What are Si Wafers?

The Slicing  

After we arrive at silicon ingot that is 99.99% pure, it’s time to cut them into the necessary shape. This is where wafers assume their characteristic appearance and where we determine the thickness necessary for their intended use.

How It’s Done

Depending on what the wafers are used for, each slice could have a very different size. To accomplish a precise cut with minimal issues, we use a specialized diamond blade.  

Why it Matters

Cutting the ingot is essential to getting a wafer closer to its final form. This is the step where the specific requirements of the semiconductor are taken into account.  


When a wafer is cut from the silicon ingot, it’s actually a little larger than the needed size. This is because much of the material is removed during the smoothing process, to get to as flat a surface as possible.  

How It’s Done

The rough wafer adheres to a vacuum which holds it in place before we use equipment to grind minuscule layers from the surface of the wafer. This is done gradually to avoid damaging the wafer.  

Why It’s Important

To the naked eye, after a wafer is sliced it may look pretty flat, but there are tiny imperfections that can cause serious issues if they are not removed. Smoothing gets the wafers one step closer to optimal semiconductor conditions.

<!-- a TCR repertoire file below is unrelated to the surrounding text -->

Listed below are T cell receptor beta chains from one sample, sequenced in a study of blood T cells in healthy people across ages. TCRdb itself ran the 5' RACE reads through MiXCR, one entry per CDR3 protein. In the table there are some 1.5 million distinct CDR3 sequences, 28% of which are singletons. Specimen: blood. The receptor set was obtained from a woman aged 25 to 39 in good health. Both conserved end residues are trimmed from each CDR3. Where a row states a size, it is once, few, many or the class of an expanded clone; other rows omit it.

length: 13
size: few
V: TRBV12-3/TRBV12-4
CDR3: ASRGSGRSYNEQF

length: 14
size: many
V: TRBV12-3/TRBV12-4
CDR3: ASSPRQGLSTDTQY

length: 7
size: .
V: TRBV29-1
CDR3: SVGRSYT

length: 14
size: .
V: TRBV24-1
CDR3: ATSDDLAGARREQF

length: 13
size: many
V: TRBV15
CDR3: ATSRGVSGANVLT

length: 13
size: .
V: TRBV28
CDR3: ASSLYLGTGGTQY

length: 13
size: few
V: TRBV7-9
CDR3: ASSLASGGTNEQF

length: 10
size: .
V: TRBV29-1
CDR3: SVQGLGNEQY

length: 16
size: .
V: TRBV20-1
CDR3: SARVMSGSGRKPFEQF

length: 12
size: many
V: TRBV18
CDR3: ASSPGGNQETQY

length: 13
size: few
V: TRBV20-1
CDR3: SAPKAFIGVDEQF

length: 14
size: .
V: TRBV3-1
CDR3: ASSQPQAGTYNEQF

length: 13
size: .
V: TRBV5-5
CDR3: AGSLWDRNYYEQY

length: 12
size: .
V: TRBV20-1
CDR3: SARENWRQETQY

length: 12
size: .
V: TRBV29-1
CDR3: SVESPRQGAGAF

Once the surface of the Si wafer has been smoothed, polishing is needed to get to the ideal mirror-like surface. This is one of the final steps of the manufacturing process and the last point at which the wafers lose small layers of material.  

How It’s Done

We use a combination of chemicals and specialized polishing pads. The wafer is held in place while the pads slowly descend onto the wafer then rise until we get to the smoothest and most reflective surface possible.

Why It’s Important

Even the smallest of imperfections can hinder the conductivity of silicon wafers. Polishing is necessary to avoid any interference that could impede currents from reaching different circuits.  


Wafers need to be spotless to do their job properly. Cleaning the surface is a painstaking but crucial step in making sure these components work how they are supposed to.  

How It’s Done

We use clean rooms and protective equipment to reduce the risk of any particulates finding their way to the surface of the wafers. Our professionals take a very close look at the Si wafers before giving it the all-clear to enter the testing phase.

Why It’s Important

Si wafers are responsible for getting particles of unimaginably small size from one place to another. At that small scale, even the tiniest particle can harm the conductivity.  


Once the manufacturing is all done, then we need to make sure the wafers work. Testing helps us separate what we can use from what needs to be recycled.  

How It’s Done

Testing is done by exposing the Si wafers to the real-world conditions they might encounter in practical applications. This includes different electric voltages and high temperatures.  

Why It’s Important

Without semiconductors, the technology you use every day would simply not work. When we turn on the TV or boot up a computer, we expect it to work. Testing is necessary to know that no matter their use, wafers will not be the failing point in any piece of equipment.  

What are Si Wafers?

Interested in Learning More About Si Wafers?

At Wafer World, we have a passion for making high-quality products and educating people about a little-understood but unbelievably important aspect of our modern world. Contact us to learn more or request a quote today!